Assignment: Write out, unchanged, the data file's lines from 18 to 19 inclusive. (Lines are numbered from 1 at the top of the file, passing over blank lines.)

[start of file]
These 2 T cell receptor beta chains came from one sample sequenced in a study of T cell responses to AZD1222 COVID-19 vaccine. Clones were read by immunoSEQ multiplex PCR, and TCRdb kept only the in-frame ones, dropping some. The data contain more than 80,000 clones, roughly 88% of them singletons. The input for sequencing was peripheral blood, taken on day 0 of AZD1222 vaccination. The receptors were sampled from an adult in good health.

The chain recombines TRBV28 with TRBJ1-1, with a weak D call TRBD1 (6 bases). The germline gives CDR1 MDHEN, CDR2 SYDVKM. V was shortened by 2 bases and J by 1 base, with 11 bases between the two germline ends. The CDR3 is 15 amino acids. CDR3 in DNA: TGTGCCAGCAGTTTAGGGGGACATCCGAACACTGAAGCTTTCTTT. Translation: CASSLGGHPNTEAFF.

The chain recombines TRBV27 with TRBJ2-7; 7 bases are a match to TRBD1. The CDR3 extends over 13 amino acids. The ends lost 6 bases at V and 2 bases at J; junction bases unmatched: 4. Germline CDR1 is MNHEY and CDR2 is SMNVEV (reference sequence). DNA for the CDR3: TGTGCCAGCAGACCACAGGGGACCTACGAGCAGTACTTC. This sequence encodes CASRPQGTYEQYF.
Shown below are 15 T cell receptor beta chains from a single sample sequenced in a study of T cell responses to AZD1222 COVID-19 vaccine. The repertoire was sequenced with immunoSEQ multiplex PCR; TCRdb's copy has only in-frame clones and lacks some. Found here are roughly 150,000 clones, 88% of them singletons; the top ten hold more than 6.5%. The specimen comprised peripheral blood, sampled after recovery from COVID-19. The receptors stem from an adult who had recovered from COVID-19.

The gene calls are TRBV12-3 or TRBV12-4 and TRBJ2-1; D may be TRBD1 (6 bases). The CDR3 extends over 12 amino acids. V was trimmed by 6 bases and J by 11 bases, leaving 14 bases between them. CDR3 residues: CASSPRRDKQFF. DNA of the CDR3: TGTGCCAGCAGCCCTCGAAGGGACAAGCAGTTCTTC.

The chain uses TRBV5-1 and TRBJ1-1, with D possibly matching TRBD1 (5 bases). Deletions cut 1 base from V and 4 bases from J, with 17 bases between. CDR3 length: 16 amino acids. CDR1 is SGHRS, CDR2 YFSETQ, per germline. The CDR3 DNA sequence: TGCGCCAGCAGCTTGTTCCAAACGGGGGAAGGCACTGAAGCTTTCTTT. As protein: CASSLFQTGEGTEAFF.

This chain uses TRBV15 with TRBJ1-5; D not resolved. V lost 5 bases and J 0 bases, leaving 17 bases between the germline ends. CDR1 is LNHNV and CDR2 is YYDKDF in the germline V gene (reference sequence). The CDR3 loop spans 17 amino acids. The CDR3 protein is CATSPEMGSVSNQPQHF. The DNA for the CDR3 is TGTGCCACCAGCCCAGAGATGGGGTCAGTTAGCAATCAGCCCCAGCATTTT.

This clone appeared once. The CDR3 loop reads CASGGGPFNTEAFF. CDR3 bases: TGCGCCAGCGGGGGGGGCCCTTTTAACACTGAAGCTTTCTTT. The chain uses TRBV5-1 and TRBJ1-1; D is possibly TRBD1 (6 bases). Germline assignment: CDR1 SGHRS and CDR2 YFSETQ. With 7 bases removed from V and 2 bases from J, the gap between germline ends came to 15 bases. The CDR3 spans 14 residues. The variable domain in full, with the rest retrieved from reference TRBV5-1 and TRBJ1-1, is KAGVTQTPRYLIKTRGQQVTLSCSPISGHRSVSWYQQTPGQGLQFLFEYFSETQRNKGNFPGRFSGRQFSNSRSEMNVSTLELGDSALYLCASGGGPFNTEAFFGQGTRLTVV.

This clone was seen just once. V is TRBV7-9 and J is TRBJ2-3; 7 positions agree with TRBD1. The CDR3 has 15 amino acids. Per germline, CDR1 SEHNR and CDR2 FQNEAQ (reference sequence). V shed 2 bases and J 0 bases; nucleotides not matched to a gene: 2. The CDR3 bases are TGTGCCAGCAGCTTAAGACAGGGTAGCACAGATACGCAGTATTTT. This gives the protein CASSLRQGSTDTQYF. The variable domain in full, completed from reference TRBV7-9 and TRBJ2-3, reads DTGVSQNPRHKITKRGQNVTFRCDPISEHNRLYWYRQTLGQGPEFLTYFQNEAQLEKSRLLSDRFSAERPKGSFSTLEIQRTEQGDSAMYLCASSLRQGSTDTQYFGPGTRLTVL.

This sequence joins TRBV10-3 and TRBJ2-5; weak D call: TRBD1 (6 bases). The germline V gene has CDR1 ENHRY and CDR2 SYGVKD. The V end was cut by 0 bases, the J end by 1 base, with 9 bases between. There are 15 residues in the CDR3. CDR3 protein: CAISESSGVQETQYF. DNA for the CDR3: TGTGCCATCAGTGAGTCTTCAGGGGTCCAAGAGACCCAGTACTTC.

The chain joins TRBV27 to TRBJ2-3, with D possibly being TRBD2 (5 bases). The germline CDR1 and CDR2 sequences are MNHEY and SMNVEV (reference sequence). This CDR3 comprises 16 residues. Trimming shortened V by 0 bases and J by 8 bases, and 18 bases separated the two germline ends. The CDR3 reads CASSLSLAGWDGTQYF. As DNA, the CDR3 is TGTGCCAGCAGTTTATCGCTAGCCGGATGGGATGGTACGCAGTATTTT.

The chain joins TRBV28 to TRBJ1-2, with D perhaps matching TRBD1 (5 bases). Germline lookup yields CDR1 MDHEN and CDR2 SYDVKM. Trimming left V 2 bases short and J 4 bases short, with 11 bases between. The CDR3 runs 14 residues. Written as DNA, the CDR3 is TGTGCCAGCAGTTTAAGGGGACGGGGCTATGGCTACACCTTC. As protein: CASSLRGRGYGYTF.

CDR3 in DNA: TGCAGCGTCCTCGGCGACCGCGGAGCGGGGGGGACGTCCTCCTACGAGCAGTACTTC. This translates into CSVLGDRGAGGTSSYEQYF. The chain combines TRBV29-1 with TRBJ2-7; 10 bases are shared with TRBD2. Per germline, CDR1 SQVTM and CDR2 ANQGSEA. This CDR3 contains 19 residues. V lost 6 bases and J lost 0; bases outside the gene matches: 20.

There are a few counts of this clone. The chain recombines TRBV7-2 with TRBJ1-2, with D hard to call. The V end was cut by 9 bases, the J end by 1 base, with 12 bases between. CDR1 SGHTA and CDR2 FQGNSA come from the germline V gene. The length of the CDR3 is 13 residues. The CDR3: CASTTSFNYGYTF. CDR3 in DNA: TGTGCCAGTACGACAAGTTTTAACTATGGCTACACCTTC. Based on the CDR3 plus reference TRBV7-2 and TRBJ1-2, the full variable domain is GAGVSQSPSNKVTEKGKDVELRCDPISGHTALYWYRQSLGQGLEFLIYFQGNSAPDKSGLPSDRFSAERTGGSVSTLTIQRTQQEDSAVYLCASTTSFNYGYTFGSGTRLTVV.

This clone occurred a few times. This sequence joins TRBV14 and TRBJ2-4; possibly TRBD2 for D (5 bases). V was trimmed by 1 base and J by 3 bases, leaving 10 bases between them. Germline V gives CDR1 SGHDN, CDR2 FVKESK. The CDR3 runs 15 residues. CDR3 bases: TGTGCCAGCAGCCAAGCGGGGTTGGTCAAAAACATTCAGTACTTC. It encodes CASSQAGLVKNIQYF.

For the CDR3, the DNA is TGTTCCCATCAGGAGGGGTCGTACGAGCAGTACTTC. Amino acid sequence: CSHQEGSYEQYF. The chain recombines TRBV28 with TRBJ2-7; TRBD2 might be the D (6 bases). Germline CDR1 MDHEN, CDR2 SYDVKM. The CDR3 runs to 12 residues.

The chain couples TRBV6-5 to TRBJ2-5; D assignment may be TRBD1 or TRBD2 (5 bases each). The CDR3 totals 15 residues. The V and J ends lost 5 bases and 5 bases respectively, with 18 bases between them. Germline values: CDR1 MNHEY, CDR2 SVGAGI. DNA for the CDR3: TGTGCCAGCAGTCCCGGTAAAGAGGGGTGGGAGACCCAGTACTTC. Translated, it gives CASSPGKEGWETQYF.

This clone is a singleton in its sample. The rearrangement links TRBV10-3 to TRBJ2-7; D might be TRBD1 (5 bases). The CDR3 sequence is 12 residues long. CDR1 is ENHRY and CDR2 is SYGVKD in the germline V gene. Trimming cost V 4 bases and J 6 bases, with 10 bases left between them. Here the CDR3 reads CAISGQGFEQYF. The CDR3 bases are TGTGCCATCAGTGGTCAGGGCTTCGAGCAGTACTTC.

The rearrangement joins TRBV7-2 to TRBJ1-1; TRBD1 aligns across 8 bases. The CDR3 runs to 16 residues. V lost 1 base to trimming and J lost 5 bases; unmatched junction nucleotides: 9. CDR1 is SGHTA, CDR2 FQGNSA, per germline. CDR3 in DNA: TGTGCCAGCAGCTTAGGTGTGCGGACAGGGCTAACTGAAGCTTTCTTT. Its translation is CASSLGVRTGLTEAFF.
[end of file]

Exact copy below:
This clone is a singleton in its sample. The rearrangement links TRBV10-3 to TRBJ2-7; D might be TRBD1 (5 bases). The CDR3 sequence is 12 residues long. CDR1 is ENHRY and CDR2 is SYGVKD in the germline V gene. Trimming cost V 4 bases and J 6 bases, with 10 bases left between them. Here the CDR3 reads CAISGQGFEQYF. The CDR3 bases are TGTGCCATCAGTGGTCAGGGCTTCGAGCAGTACTTC.

The rearrangement joins TRBV7-2 to TRBJ1-1; TRBD1 aligns across 8 bases. The CDR3 runs to 16 residues. V lost 1 base to trimming and J lost 5 bases; unmatched junction nucleotides: 9. CDR1 is SGHTA, CDR2 FQGNSA, per germline. CDR3 in DNA: TGTGCCAGCAGCTTAGGTGTGCGGACAGGGCTAACTGAAGCTTTCTTT. Its translation is CASSLGVRTGLTEAFF.